It is well-known that information technology (IT) is a high-stress field, filled with overworked employees trying to do the work of multiple employees. The skills shortage continues to be a major concern within the IT security sector, and until this situation is resolved, IT security will likely retain its reputation as a field that demands a lot from its practitioners. But is the situation still this severe, and how does it affect the IT industry at large?
To shed light on this issue, we decided to ask the Spiceworks community, both online and at Spiceworld 2016, to tell us about their working lives. The results make for interesting reading and show that, despite the challenges of working in a high-stress field, the majority of those in the IT industry tend to like their jobs and take the work that they do very seriously. The full report is available here. and some of the key findings are outlined below.
Speaking of Happiness
The skills shortage continues to be a problem felt by many in the field. One third of IT workers said that they are too stressed to take time off during the holiday season this year, and half of those who do will still spend that time worrying about work pressures. Additionally, over half of those surveyed (53%) believe that their colleagues are overstretched and overworked, and 41% report having unfilled vacancies in their teams for a month or more.
For the Love of Money
So what motivates those who work in IT to continue working in such a high-pressure environment? Surprisingly, money does not seem to be much of a consideration for IT professionals. In fact, only 40% of respondents cited salary as the most important reason for them to stay in their jobs, despite the high-stress nature of the work. Other reasons given were loyalty to their colleagues (40.7%), loyalty to their bosses (44.2%), and even that they simply loved their jobs (68%).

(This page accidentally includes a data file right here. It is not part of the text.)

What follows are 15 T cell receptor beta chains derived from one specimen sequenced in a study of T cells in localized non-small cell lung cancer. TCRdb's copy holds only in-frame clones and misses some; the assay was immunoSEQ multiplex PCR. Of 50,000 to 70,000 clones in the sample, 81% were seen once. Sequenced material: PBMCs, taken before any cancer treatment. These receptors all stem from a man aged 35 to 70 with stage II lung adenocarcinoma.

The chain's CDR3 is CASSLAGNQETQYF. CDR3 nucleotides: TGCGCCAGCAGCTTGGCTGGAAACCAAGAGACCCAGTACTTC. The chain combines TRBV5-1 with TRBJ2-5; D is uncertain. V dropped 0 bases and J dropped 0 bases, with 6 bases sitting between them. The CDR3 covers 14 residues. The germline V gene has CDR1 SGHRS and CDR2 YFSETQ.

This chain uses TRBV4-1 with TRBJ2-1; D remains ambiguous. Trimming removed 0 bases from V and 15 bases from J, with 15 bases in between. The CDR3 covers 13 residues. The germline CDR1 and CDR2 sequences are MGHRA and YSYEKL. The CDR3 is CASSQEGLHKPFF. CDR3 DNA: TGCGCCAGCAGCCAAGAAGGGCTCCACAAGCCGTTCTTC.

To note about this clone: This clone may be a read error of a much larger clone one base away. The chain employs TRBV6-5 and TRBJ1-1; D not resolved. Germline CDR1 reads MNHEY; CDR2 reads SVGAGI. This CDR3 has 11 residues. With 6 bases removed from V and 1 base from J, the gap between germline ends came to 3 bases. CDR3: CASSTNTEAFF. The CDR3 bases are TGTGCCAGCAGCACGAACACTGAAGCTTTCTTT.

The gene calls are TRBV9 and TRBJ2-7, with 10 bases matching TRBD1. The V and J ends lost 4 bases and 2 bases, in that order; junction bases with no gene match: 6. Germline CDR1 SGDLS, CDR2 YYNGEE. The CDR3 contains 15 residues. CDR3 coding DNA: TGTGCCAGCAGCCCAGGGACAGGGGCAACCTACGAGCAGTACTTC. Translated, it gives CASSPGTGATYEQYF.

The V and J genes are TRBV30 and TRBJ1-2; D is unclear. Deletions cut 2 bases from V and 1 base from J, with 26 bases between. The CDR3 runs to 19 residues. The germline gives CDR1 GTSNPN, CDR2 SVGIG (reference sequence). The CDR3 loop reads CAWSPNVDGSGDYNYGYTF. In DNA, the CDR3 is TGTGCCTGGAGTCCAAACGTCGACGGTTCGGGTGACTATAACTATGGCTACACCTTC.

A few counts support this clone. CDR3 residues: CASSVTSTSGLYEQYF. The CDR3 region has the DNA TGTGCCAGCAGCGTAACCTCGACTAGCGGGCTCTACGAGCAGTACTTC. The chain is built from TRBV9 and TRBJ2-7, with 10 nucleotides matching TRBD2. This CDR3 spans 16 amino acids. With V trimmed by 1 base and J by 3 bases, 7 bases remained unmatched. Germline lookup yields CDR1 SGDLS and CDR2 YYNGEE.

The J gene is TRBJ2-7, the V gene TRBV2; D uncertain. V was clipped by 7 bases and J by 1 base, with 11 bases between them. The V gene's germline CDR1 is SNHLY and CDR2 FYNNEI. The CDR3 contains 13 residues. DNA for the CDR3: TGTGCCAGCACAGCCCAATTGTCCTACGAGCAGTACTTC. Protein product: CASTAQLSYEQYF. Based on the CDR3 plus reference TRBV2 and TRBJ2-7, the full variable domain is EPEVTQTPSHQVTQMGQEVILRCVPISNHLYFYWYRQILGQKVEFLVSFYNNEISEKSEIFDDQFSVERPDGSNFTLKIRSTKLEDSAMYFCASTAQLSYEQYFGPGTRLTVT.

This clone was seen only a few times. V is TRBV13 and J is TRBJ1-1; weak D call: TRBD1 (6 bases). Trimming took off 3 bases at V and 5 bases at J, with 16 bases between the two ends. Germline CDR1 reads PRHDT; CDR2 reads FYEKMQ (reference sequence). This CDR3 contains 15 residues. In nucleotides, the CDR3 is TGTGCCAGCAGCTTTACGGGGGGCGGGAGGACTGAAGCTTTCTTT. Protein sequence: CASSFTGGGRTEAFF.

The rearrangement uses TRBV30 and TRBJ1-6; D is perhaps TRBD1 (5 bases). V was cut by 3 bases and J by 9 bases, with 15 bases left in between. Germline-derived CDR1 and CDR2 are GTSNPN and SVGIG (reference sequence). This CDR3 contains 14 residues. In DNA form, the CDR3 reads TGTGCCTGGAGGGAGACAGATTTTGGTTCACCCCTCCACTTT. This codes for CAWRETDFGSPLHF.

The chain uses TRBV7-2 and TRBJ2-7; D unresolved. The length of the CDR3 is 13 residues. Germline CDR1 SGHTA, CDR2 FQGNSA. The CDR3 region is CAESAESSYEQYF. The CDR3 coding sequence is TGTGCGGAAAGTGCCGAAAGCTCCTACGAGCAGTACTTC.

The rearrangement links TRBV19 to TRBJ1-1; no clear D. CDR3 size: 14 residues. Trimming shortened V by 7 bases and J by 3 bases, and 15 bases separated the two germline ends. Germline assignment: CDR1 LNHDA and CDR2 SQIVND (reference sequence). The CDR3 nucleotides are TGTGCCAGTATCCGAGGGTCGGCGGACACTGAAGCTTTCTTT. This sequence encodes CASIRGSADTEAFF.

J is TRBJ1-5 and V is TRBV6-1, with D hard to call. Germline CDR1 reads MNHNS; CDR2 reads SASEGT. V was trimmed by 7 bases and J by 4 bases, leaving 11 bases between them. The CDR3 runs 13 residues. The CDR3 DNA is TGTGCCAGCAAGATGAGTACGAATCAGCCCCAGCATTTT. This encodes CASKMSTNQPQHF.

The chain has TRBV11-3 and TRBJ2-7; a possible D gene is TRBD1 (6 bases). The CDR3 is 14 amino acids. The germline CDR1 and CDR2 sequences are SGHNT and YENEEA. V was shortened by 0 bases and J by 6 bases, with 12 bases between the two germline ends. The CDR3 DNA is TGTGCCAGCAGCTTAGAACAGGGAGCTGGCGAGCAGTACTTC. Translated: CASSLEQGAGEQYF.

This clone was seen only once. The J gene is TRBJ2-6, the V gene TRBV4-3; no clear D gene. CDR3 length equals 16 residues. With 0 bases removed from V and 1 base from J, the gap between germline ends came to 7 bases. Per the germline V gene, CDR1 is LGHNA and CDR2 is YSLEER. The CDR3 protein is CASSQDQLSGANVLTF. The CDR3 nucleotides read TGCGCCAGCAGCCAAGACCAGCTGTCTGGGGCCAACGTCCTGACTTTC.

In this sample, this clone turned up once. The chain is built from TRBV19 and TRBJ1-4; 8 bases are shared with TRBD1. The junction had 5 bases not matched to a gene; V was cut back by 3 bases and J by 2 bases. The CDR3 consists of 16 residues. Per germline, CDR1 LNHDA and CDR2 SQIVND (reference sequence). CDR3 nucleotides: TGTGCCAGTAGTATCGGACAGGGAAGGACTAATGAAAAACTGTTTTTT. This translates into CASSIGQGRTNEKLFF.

Breached and Insecure
It’s clear from the survey that workplace security procedures can take a back seat when the going gets tough. Over a third of respondents (37%) have allowed colleagues to bypass security controls or IT processes for work purposes. Of those, 54% would turn a blind eye if the people involved were higher up than them in the organization, while the others (46%) would apply this to any employee, believing that sometimes you have to turn a blind eye to let people do their work properly.
Workplace stress affects many IT and IT security professionals and the burnout phenomenon is well-documented. The stress isn’t isolated to just the workplace either, as it ends up having an impact on many professionals’ personal lives as well, even during the holidays.
Breaches and policy violations remain a tricky minefield for IT pros to navigate. While a certain degree of flexibility is undoubtedly needed at times, in doing so, security professionals unwittingly take on additional responsibility in the process – a situation that can’t be helpful to a workforce that largely believes it is already overworked.
Download the full report here.